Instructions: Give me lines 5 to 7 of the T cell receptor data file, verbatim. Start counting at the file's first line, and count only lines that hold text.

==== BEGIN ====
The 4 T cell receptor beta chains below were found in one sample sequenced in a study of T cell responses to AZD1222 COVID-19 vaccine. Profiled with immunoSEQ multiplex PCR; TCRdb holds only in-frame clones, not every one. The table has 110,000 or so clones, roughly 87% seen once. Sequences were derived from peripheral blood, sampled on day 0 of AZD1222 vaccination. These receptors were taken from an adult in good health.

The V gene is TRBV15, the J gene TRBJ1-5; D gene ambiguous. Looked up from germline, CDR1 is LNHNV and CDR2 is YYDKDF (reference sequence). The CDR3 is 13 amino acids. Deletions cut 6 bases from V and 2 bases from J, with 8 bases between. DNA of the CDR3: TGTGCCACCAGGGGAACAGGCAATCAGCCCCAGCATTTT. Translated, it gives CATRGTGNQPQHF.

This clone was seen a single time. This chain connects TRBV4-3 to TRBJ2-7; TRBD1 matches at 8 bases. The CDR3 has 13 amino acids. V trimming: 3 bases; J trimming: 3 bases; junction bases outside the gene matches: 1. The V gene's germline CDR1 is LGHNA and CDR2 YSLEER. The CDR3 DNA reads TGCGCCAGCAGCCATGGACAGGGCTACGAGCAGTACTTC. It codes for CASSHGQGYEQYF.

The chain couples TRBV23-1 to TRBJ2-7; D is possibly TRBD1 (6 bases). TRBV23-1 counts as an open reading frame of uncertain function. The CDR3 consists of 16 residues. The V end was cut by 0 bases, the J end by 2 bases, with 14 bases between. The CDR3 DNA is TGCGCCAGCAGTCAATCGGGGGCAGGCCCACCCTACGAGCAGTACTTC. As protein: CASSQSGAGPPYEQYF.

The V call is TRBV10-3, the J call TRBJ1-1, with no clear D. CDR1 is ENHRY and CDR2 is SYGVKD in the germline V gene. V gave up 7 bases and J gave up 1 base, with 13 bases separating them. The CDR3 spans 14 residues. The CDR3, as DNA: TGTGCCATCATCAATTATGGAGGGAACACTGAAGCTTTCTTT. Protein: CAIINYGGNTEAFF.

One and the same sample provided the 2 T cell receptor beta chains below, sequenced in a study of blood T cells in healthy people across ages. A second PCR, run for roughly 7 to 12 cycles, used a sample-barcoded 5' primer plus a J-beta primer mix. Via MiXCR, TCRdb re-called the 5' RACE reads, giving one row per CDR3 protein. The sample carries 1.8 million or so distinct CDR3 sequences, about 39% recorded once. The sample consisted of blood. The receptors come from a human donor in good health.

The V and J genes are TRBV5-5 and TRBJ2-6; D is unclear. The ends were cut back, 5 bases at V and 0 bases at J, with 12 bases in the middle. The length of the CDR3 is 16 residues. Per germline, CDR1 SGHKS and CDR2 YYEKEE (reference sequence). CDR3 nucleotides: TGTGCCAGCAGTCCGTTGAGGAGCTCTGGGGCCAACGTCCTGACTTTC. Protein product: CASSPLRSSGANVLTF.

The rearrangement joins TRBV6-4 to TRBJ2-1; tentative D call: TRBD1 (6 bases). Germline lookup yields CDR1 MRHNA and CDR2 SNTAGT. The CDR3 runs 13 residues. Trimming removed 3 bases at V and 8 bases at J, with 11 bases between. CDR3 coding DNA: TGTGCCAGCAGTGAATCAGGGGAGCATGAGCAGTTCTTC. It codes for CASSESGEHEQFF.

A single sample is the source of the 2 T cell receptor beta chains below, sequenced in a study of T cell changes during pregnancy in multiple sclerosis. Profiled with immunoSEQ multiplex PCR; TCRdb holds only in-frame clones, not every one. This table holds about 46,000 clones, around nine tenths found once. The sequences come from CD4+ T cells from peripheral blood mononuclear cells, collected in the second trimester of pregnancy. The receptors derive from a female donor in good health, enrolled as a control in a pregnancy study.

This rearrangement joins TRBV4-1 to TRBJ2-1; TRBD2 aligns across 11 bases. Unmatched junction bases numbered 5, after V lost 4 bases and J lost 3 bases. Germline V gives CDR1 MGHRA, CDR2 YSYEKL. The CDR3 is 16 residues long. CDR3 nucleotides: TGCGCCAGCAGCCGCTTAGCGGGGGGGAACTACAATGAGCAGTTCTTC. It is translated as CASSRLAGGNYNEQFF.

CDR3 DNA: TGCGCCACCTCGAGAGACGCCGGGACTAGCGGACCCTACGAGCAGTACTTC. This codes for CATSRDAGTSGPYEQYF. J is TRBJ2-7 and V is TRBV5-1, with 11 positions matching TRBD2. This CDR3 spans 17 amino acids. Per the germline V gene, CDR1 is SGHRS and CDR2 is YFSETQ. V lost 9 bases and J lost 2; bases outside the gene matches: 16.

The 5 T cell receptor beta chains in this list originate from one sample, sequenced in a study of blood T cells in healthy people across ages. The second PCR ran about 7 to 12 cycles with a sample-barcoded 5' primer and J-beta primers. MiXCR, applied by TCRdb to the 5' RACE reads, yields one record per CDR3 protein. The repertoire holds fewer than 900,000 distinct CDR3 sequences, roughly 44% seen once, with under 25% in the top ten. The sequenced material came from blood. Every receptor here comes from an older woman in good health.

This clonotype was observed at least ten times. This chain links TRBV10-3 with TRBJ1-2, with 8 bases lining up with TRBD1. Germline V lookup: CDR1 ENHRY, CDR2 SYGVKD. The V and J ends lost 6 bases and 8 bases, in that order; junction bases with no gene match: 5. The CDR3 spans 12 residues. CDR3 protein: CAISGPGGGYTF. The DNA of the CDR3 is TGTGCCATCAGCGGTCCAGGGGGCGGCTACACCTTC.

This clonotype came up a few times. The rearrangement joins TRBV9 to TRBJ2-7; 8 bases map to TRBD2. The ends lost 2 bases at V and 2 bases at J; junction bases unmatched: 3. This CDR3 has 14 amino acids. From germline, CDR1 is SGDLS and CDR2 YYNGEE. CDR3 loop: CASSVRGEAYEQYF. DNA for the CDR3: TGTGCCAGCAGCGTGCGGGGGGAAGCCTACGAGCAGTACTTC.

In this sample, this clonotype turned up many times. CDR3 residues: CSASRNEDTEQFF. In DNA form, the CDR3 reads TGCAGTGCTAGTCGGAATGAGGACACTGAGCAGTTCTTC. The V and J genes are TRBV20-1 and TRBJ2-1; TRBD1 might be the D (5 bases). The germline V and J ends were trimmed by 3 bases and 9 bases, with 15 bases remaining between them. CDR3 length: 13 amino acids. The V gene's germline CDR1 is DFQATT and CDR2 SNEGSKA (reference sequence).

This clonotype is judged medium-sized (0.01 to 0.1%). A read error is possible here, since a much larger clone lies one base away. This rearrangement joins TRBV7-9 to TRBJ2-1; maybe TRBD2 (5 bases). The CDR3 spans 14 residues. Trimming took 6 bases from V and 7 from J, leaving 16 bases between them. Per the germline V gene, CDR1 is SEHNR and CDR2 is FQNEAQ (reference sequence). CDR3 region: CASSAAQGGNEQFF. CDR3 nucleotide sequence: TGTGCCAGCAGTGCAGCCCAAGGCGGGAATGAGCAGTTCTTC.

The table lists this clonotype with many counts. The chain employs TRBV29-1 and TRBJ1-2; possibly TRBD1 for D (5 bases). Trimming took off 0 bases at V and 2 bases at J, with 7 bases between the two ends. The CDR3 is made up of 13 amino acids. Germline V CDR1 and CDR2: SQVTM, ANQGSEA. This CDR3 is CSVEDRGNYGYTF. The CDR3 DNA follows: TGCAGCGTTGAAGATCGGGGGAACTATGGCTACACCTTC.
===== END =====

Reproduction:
The V call is TRBV10-3, the J call TRBJ1-1, with no clear D. CDR1 is ENHRY and CDR2 is SYGVKD in the germline V gene. V gave up 7 bases and J gave up 1 base, with 13 bases separating them. The CDR3 spans 14 residues. The CDR3, as DNA: TGTGCCATCATCAATTATGGAGGGAACACTGAAGCTTTCTTT. Protein: CAIINYGGNTEAFF.

One and the same sample provided the 2 T cell receptor beta chains below, sequenced in a study of blood T cells in healthy people across ages. A second PCR, run for roughly 7 to 12 cycles, used a sample-barcoded 5' primer plus a J-beta primer mix. Via MiXCR, TCRdb re-called the 5' RACE reads, giving one row per CDR3 protein. The sample carries 1.8 million or so distinct CDR3 sequences, about 39% recorded once. The sample consisted of blood. The receptors come from a human donor in good health.

The V and J genes are TRBV5-5 and TRBJ2-6; D is unclear. The ends were cut back, 5 bases at V and 0 bases at J, with 12 bases in the middle. The length of the CDR3 is 16 residues. Per germline, CDR1 SGHKS and CDR2 YYEKEE (reference sequence). CDR3 nucleotides: TGTGCCAGCAGTCCGTTGAGGAGCTCTGGGGCCAACGTCCTGACTTTC. Protein product: CASSPLRSSGANVLTF.